March 11, 2015

Contact:  Eric W. Boyer, Esq.
Managing Partner
305.670.1101 Ext. 1023



Medical Malpractice Defense/Wrongful Death


Robert Cousins


Scott Sankey

FORT MYERS, Florida ― Quintairos, Prieto, Wood & Boyer, P.A. (QPWB) attorneys Robert J. Cousins, managing partner of the Fort Myers office and Scott C. Sankey, a partner in the Fort Lauderdale office, received a complete defense verdict on behalf of their client, a Board Certified Pulmonologist and Critical Care specialist, on allegations of medical malpractice. The eight-day trial concluded after jury deliberations of one hour and 10 minutes.
The plaintiff underwent a carotid endarterectomy to remove significant blockage in the internal carotid artery.  During the surgery there was bleeding which required transfusion of three units of blood.
Following the surgery the patient demonstrated stroke-like symptoms and was admitted to the intensive care unit. Our client, a Board Certified Pulmonologist and Critical Care specialist followed the patient in the ICU.
On the second day following admission, the patient demonstrated agitation and other signs consistent with alcohol withdrawal and also developed respiratory difficulties which ultimately required intubation. It was determined that the patient had developed aspiration pneumonia.
The patient appeared to be improving and it was decided to have him transferred from the intensive care unit to a monitored room.  However, during the evening the patient developed blood in his urine and remained in the ICU. The defendant saw the patient the next morning and noted that there was urinary bleeding and a drop in hemoglobin from 9.4 to 8.2.  It was the defendant’s assessment that the patient was not yet a candidate for additional blood transfusions.  He ordered a repeat hemoglobin which was taken six hours later. That test showed the hemoglobin had dropped to 6.8, defined by the lab as a critical value.  Before blood could be administered, the patient suddenly appeared confused, demonstrated rapid breathing, his pupils became large and fixed and a Code Blue was called. During the Code Blue, the patient was intubated, CPR was administered but the heart was never shocked or defibrillated.  The patient remained unresponsive. After several days, further medical interventions were discontinued and the patient died. The decedent was survived by his wife. They had been married for over 50 years.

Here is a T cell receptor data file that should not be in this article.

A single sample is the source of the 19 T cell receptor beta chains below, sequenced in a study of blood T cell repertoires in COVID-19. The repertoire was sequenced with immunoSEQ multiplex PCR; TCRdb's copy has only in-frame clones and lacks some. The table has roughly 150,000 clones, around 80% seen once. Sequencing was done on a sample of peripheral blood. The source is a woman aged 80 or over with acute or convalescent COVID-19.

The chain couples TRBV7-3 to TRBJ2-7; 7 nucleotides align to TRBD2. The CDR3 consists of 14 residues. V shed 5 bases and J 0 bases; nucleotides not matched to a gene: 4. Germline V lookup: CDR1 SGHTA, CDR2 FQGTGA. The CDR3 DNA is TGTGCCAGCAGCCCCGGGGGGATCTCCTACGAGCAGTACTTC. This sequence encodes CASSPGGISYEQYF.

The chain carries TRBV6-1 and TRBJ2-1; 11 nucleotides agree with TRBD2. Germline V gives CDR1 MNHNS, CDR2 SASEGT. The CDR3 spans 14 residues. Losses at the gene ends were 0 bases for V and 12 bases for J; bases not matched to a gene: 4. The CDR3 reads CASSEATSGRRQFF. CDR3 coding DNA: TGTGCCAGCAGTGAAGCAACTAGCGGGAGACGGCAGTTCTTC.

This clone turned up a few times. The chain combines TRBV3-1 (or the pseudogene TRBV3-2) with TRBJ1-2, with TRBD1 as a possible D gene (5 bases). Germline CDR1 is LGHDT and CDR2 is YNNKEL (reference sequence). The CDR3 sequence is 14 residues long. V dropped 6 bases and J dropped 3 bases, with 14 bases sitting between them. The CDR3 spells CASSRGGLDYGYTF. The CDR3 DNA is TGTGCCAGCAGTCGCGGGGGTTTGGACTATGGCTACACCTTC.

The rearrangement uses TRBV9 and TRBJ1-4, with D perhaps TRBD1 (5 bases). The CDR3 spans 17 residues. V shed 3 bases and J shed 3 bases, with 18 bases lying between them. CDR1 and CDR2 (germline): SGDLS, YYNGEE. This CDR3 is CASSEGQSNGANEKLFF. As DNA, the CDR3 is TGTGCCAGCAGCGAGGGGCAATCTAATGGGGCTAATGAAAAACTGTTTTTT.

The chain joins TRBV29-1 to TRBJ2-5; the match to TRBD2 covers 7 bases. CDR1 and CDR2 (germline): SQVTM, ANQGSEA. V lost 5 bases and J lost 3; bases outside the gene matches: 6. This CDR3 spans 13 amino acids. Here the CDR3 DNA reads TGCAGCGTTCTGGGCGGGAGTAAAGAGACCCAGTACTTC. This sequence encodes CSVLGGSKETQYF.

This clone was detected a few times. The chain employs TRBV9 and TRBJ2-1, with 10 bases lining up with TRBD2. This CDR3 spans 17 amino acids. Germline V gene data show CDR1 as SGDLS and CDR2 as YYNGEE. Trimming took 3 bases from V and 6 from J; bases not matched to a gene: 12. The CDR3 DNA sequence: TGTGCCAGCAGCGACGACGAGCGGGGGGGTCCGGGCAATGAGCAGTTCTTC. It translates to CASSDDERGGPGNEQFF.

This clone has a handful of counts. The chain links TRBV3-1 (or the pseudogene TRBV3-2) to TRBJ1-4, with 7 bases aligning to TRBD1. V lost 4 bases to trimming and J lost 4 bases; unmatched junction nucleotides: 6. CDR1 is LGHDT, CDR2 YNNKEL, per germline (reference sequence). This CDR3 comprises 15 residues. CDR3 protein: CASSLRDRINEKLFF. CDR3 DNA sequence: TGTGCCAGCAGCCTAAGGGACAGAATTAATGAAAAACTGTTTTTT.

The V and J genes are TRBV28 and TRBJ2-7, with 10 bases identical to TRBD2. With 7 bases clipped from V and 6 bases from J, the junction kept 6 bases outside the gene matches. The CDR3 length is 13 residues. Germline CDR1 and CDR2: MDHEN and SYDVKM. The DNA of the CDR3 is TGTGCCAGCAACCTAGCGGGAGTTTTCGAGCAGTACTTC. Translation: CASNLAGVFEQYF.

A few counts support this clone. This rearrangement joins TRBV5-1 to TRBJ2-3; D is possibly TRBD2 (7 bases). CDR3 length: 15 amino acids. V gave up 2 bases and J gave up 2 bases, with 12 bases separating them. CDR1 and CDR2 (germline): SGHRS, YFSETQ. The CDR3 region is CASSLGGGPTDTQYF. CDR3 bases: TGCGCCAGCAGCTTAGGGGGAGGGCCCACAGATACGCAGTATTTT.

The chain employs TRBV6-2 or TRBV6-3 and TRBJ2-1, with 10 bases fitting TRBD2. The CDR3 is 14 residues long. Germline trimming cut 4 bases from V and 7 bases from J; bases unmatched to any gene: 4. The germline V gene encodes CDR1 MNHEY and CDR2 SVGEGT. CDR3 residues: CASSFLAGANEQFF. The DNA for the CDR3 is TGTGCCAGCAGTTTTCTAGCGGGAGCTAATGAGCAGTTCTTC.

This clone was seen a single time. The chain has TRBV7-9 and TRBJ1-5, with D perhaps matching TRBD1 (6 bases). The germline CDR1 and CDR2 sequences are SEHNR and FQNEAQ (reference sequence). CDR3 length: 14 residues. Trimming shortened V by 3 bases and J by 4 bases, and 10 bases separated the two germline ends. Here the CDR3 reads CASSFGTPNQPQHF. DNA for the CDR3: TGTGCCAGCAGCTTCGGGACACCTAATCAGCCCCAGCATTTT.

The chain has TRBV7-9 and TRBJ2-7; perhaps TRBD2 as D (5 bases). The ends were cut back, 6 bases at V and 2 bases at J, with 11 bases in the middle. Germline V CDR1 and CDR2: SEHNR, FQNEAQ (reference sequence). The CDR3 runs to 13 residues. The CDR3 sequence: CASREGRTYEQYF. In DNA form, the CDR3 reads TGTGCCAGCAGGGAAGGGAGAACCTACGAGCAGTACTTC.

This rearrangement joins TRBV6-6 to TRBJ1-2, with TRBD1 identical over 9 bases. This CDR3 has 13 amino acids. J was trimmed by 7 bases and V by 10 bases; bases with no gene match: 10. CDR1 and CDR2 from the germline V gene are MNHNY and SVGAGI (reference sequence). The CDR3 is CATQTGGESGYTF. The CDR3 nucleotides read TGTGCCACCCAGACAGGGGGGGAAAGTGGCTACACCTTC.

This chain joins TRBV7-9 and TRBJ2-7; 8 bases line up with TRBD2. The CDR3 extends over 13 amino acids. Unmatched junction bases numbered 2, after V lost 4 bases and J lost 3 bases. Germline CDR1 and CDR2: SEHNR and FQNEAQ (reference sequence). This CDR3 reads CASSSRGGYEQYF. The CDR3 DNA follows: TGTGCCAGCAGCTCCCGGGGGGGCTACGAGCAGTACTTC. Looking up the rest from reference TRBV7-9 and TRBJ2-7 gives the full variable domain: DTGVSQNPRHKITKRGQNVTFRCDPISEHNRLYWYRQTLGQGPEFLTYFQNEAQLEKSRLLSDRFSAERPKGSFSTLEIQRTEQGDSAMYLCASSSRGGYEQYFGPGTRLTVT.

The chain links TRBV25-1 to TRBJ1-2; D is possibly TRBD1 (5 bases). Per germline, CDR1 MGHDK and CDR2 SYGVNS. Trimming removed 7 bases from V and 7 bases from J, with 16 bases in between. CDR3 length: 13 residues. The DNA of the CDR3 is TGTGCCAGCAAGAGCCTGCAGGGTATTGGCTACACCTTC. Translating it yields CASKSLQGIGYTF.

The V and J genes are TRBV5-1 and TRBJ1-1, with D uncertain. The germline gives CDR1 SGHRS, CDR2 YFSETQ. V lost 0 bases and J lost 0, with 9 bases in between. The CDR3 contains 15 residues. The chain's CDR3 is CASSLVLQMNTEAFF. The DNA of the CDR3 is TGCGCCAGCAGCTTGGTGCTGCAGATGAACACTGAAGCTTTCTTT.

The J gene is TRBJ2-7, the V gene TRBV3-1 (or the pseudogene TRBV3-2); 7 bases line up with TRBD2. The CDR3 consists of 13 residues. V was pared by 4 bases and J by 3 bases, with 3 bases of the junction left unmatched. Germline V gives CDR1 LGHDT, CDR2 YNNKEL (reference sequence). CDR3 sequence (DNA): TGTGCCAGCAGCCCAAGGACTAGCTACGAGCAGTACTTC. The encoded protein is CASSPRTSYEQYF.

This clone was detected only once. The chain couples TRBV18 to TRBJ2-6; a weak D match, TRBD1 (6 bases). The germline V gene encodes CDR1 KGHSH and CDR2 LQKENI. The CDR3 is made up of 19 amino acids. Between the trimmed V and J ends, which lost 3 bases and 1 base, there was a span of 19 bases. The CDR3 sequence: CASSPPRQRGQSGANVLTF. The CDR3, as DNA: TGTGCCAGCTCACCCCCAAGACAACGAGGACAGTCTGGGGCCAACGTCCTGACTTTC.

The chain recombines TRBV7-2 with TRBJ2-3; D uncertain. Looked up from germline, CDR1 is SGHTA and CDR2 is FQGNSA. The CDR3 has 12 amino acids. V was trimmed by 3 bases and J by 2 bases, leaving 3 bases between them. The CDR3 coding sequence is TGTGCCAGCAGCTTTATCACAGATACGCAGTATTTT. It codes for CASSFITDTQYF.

The plaintiff claimed that the decedent suffered a cardiac arrest caused by hypovolemia due to the severe urinary tract bleeding. They asserted that as a result the plaintiff suffered multi organ failure due to ischemia and poor perfusion of the tissues. Plaintiffs’ expert opined that if blood had been administered sooner the cardiac arrest would not have occurred and the cascade of events could have been avoided.
Based on the vital signs and the lack of interventions during the Code Blue procedures, the defense was able to demonstrate that the patient most likely suffered a respiratory arrest unrelated to any blood loss or hypovolemia.  The defense also argued that the complications and ultimate death were caused by infection and septic shock and not from blood loss. A private autopsy, performed by the pathologist hired immediately after the death, demonstrated the presence of pneumonia as well as extensive infection in the abdominal cavity. The autopsy also revealed a perforated bowel diverticulum, findings consistent with the defense’s position that the death was caused by sepsis and septic shock.
Following an eight day trial, the jury deliberated for one hour and 10 minutes before returning a complete defense verdict.

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